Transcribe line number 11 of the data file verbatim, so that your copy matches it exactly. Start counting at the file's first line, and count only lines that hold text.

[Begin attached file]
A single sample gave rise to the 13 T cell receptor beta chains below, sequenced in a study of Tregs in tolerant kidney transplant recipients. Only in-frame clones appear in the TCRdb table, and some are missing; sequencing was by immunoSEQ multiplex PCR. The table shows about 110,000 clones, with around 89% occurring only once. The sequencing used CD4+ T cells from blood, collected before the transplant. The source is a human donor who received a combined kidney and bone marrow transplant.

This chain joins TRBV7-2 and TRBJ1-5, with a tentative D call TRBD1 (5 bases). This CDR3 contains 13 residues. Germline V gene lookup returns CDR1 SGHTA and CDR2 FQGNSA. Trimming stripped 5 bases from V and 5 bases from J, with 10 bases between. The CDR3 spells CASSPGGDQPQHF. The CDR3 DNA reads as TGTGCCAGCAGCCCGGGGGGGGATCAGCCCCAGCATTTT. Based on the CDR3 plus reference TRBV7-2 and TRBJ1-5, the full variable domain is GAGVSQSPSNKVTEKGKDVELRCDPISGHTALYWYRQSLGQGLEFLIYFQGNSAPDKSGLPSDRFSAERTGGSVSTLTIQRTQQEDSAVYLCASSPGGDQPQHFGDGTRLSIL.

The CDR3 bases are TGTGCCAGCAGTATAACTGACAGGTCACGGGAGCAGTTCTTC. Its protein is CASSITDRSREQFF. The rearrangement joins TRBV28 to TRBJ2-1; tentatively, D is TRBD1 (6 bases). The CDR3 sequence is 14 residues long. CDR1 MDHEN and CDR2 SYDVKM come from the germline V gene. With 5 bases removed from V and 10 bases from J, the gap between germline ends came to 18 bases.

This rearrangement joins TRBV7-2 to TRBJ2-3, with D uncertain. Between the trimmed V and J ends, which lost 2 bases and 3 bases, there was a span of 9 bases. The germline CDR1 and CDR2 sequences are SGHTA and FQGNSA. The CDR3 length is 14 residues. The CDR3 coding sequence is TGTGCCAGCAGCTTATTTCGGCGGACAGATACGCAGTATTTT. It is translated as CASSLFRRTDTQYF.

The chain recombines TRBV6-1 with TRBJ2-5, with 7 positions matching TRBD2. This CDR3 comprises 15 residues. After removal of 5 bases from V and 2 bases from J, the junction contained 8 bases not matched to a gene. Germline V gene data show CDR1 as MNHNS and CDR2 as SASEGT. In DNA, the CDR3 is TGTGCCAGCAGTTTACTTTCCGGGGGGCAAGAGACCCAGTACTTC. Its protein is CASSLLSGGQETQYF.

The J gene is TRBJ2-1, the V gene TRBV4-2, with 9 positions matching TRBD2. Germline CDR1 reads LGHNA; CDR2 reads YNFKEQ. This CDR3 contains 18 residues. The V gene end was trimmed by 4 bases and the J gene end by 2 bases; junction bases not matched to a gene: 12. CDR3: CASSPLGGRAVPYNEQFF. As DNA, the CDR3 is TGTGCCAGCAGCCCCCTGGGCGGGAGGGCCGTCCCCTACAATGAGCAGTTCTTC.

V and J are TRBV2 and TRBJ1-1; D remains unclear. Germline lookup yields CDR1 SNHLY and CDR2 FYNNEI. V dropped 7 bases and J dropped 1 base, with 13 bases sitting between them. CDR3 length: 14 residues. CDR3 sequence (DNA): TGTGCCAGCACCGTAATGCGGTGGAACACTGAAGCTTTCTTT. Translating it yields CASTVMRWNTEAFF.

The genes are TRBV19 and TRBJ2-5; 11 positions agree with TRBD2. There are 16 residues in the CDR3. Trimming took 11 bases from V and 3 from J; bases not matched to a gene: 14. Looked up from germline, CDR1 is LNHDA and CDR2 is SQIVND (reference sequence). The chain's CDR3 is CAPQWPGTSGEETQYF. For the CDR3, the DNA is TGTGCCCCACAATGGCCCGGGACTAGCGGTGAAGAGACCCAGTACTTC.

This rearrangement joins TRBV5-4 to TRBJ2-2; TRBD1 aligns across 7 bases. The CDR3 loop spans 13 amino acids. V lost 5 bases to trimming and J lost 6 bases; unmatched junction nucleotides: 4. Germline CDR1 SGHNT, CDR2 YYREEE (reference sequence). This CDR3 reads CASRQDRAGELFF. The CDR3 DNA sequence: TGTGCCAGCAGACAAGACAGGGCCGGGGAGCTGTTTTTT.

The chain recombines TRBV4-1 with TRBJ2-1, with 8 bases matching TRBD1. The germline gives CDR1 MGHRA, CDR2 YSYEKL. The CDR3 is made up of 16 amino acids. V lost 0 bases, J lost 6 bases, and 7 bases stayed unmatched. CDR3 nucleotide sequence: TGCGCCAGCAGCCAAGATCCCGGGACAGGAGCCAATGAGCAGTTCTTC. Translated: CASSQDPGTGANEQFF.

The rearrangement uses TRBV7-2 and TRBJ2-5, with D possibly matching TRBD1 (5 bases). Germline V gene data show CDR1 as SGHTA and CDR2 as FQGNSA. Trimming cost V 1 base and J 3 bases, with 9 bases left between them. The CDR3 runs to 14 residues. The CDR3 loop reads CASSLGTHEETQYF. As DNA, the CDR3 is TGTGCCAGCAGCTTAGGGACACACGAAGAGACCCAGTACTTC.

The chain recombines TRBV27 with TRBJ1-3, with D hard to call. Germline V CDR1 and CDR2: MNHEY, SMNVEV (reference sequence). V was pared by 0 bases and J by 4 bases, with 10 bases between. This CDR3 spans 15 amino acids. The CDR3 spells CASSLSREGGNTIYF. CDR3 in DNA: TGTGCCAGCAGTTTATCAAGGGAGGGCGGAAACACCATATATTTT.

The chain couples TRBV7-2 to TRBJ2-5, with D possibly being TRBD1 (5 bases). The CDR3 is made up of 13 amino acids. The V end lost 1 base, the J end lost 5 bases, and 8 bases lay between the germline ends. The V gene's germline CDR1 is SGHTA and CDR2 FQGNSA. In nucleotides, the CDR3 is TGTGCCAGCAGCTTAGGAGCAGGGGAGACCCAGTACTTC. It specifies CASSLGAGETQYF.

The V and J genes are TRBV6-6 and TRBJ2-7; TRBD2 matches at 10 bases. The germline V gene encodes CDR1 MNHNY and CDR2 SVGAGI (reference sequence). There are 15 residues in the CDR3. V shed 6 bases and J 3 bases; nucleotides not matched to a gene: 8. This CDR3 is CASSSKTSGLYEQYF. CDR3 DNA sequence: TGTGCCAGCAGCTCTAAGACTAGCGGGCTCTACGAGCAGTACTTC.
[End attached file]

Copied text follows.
The rearrangement uses TRBV7-2 and TRBJ2-5, with D possibly matching TRBD1 (5 bases). Germline V gene data show CDR1 as SGHTA and CDR2 as FQGNSA. Trimming cost V 1 base and J 3 bases, with 9 bases left between them. The CDR3 runs to 14 residues. The CDR3 loop reads CASSLGTHEETQYF. As DNA, the CDR3 is TGTGCCAGCAGCTTAGGGACACACGAAGAGACCCAGTACTTC.